Re: Advice on achieving full draw on 90 lb ELB
« Reply #8 on: January 26, 2012, 10:08:42 pm »
what i do is i have my pulling arm a little higher, and once i reach around 28ish inches, i open up my chest and drop the arm down, i find that its easier to pull heavy weight this way instead of straight back
here is a video of my doing this, i hope it helps a little
http://www.youtube.com/watch?v=dqoZ8nO5V84&feature=g-upl&context=G2fa3bddAUAAAAAAAAAA
warbows and fishing, what else is there to do?
modern technology only takes you so far, remove electricity and then what

birdpointlightstring32

  • Guest
Re: Advice on achieving full draw on 90 lb ELB
« Reply #9 on: January 27, 2012, 10:32:08 am »
Thank all of you for your advice and help! It is a Rudder bows Tri-lam boo,ipe,hickory bow. In your opinion would this war bow be good in speed shooting or what style of bow and weight be good for just speed shooting getting as many arrows down range as possible. Is the warbow design and weight supportive of speed shooting?

Offline Del the cat

  • Member
  • Posts: 7,745
    • Derek Hutchison Native Wood Self Bows
Re: Advice on achieving full draw on 90 lb ELB
« Reply #10 on: January 27, 2012, 10:47:25 am »
... Is the warbow design and weight supportive of speed shooting?
I'd think the answer is a pretty obvious... NO
for speed shooting you need a bow you can handle quickly easilly and comfortably.
Del
Health warning, these posts may contain traces of nut.

Offline bow-toxo

  • Member
  • Posts: 337
Re: Advice on achieving full draw on 90 lb ELB
« Reply #11 on: January 30, 2012, 03:02:58 am »
I currently use a Bear Grizzly recurve @ 55lb. I am able to draw and shoot the warbow only by drawing back while aiming sky high then dropping my aim down to the target. I have trained with this bow for the past 3 months and I am not able to draw regularly ( level instead of aiming sky high).If anyone has advice It would be very helpful. I train with it every other day and I have no gain with draw height only by pointing it sky high then pulling back I can achieve full anchor to corner of mouth draw. I hate to admit but yes I over bowed by self..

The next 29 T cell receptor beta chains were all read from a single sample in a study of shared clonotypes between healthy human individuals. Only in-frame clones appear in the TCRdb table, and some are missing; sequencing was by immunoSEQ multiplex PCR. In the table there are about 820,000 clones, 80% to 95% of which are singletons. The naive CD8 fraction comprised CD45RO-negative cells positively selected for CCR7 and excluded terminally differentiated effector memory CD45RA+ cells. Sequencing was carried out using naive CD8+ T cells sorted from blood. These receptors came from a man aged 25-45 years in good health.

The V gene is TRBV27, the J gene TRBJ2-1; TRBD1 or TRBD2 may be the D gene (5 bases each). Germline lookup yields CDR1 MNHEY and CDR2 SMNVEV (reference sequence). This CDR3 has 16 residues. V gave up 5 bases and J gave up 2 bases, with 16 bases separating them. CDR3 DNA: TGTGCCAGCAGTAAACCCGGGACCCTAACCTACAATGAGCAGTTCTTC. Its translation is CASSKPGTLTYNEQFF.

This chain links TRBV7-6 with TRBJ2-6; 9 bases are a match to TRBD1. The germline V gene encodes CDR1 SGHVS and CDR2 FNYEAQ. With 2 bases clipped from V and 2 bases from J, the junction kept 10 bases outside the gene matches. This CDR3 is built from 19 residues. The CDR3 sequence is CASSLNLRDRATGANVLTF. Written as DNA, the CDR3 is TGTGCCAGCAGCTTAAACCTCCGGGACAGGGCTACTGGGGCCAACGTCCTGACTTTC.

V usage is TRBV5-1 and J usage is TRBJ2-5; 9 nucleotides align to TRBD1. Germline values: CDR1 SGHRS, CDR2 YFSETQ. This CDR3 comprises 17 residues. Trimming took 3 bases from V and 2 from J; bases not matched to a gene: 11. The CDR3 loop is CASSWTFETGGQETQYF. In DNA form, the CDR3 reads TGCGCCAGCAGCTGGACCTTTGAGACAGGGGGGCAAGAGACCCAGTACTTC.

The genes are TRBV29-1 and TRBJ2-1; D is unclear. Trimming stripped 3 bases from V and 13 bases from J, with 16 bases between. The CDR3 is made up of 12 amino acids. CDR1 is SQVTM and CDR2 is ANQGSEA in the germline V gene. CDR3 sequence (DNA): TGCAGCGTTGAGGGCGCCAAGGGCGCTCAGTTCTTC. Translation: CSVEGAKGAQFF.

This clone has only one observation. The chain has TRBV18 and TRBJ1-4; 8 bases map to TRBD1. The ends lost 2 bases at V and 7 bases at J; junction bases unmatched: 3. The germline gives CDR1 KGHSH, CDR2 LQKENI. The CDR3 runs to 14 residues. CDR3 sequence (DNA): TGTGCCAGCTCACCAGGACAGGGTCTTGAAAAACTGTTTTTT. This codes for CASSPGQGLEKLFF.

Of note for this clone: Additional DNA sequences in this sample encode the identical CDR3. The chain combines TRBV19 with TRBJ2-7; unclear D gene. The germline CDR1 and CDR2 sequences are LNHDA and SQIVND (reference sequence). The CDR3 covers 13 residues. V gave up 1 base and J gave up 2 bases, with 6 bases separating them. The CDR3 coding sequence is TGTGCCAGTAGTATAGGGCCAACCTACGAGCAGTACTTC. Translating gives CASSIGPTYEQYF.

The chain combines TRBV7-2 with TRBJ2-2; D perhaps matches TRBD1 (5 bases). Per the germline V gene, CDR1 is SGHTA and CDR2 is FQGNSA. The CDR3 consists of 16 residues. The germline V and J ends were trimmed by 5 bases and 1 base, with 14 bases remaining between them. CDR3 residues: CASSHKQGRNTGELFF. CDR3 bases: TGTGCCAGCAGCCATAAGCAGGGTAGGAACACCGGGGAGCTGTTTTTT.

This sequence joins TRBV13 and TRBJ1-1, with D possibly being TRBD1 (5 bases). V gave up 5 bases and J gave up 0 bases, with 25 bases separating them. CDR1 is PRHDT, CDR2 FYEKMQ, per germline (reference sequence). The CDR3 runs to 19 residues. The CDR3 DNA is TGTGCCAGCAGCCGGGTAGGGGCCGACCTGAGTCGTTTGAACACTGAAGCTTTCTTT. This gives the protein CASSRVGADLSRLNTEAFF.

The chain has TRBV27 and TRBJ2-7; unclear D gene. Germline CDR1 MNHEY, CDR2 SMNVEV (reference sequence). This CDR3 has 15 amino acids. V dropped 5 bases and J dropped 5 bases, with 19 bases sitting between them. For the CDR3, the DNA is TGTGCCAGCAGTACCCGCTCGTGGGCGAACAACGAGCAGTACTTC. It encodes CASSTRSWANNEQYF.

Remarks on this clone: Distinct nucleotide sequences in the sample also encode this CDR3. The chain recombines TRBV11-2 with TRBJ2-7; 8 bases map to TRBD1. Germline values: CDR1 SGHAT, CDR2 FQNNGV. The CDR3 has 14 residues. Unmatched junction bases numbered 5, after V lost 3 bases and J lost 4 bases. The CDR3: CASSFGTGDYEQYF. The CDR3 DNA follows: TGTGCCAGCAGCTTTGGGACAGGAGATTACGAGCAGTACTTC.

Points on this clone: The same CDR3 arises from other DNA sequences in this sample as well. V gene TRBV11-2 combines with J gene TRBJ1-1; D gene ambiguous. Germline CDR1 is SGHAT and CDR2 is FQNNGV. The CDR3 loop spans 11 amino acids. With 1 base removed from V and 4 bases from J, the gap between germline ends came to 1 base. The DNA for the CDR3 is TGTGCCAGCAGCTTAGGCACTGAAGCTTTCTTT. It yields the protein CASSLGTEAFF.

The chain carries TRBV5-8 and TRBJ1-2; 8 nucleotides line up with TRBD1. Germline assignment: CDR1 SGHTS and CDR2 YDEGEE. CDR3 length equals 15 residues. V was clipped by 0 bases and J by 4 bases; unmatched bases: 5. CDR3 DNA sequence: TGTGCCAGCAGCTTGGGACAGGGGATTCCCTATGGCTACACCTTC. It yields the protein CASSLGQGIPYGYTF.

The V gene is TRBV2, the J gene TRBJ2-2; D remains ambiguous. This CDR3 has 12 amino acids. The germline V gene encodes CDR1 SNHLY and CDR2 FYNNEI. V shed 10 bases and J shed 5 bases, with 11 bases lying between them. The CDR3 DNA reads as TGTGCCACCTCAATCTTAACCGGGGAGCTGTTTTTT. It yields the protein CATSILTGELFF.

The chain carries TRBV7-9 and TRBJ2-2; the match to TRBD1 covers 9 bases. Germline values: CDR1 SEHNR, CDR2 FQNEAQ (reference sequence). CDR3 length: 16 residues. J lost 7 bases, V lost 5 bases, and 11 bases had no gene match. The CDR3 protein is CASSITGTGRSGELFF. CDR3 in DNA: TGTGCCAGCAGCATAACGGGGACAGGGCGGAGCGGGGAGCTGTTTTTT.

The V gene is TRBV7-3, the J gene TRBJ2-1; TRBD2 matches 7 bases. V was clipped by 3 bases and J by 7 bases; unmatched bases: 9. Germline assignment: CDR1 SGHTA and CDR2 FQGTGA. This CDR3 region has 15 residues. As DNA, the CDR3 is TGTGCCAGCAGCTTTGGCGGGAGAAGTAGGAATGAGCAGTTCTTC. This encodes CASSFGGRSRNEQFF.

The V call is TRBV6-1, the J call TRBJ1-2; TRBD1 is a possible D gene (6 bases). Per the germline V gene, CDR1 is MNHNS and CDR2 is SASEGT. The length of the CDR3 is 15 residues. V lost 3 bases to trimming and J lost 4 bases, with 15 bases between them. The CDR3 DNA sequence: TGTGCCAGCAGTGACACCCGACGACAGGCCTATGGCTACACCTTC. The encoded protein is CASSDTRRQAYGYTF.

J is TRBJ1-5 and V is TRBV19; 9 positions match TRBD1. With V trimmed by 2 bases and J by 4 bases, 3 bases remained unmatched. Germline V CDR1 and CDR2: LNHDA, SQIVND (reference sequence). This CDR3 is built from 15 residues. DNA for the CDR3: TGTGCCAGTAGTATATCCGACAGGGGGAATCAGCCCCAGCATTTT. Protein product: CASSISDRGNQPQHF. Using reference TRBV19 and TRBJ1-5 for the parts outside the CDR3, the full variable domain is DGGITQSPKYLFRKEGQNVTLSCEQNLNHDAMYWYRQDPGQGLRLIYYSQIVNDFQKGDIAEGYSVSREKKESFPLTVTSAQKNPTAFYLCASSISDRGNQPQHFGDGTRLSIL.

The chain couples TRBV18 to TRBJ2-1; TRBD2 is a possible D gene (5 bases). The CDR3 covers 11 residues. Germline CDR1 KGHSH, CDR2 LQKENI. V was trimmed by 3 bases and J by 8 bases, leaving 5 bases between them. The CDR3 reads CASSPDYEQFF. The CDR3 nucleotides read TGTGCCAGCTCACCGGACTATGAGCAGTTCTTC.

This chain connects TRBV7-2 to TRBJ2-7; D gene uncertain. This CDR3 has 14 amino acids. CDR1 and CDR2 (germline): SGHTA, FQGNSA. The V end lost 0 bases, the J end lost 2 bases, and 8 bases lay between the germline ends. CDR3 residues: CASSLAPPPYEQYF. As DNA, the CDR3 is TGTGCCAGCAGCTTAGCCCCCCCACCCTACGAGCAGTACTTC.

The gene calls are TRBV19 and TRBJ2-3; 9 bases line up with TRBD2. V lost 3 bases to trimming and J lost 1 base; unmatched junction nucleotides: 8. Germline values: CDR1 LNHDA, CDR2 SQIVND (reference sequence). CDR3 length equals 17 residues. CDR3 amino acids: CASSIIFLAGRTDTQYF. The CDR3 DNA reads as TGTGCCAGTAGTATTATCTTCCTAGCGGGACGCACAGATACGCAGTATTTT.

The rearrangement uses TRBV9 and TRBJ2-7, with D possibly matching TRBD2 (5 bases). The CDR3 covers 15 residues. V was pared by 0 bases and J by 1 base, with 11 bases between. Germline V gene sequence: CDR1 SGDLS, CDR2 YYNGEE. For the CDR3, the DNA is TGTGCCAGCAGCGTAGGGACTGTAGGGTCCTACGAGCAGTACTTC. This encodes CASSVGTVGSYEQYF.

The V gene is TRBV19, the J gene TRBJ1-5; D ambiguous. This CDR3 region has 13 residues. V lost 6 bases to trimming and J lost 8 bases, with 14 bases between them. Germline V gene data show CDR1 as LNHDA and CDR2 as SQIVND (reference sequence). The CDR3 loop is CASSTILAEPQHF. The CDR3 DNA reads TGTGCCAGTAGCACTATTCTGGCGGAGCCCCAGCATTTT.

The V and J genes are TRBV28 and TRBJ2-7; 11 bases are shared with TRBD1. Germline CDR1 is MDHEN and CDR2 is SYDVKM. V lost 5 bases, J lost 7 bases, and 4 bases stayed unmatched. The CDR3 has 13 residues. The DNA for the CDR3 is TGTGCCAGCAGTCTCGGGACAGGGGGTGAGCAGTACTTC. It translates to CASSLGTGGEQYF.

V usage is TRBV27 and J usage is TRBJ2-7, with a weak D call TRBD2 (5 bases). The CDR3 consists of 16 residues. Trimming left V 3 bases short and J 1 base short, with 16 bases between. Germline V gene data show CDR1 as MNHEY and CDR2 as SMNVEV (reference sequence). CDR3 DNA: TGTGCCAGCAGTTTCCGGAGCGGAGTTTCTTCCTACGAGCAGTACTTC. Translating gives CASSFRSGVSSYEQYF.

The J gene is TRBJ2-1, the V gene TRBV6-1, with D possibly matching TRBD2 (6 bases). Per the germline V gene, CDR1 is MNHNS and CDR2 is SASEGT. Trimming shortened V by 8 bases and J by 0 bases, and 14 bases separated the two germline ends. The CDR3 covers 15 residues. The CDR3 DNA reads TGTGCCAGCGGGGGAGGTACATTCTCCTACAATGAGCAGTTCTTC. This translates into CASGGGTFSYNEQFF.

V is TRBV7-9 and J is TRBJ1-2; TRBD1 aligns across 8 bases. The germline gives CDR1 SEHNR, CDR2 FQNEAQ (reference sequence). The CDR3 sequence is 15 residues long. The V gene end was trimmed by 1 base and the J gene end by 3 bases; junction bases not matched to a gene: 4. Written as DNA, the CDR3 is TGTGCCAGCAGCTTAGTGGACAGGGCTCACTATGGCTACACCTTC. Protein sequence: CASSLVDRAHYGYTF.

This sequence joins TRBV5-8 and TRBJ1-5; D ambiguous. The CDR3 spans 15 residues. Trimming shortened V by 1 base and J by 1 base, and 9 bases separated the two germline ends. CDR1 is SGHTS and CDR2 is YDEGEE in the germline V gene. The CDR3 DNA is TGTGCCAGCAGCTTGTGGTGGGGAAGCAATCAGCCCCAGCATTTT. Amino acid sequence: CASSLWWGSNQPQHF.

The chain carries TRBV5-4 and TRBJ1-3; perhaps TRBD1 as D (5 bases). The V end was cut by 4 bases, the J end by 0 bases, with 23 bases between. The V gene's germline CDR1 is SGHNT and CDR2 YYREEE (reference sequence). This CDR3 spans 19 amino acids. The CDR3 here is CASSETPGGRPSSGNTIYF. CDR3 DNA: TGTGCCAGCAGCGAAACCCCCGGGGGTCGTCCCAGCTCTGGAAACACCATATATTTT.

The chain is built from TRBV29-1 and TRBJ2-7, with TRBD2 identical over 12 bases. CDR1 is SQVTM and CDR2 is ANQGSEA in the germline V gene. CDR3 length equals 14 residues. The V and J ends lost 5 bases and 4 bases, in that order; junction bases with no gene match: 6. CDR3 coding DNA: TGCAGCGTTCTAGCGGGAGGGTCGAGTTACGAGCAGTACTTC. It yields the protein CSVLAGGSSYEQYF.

I suggest that you get a bow you can draw the 30-31 inches of a warbow arrow. That corner-of-the-mouth thing does not cut it for a warbow, and if you develop the habit, you will have a hard time to change it. I find a high draw helps with a strong bow, commencing the draw with the arrow at forehead level and lowering the hands during the draw. Koreans call this "going over the hill".

Offline Ringeck85

  • Member
  • Posts: 139
Re: Advice on achieving full draw on 90 lb ELB
« Reply #12 on: February 04, 2012, 11:44:38 pm »
Relating to this, at what rate should I realistically and safely set to increase draw weight?

I'm starting at a 55 lb. longbow (55 lbs. at 27"), and my idea is increasing by about 25 lbs. per year.  So by the end of this year, I'll be shooting 80 lbs. at 30"; the end of next, 100 lbs. at 30-31", and possibly up from there.

Is this a realistic goal or does it take longer or shorter to shoot a heavier draw weight?  Bear in mind that I am a lightweight (130 lbs.) and I'm not likely to easily shoot anything equal or greater than my body weight (but perhaps there are people who have the strength and technique to get around this obstacle?).

Best of luck to your continuing efforts, birdpoint.

-Jonathan
"It is how we choose what we do, and how we approach it, that determines whether the sum of our days adds up to a formless blur, or to something resembling a work of art."
-Mihaly Csikszentmihalyi

(Ren', in Wytheville, VA)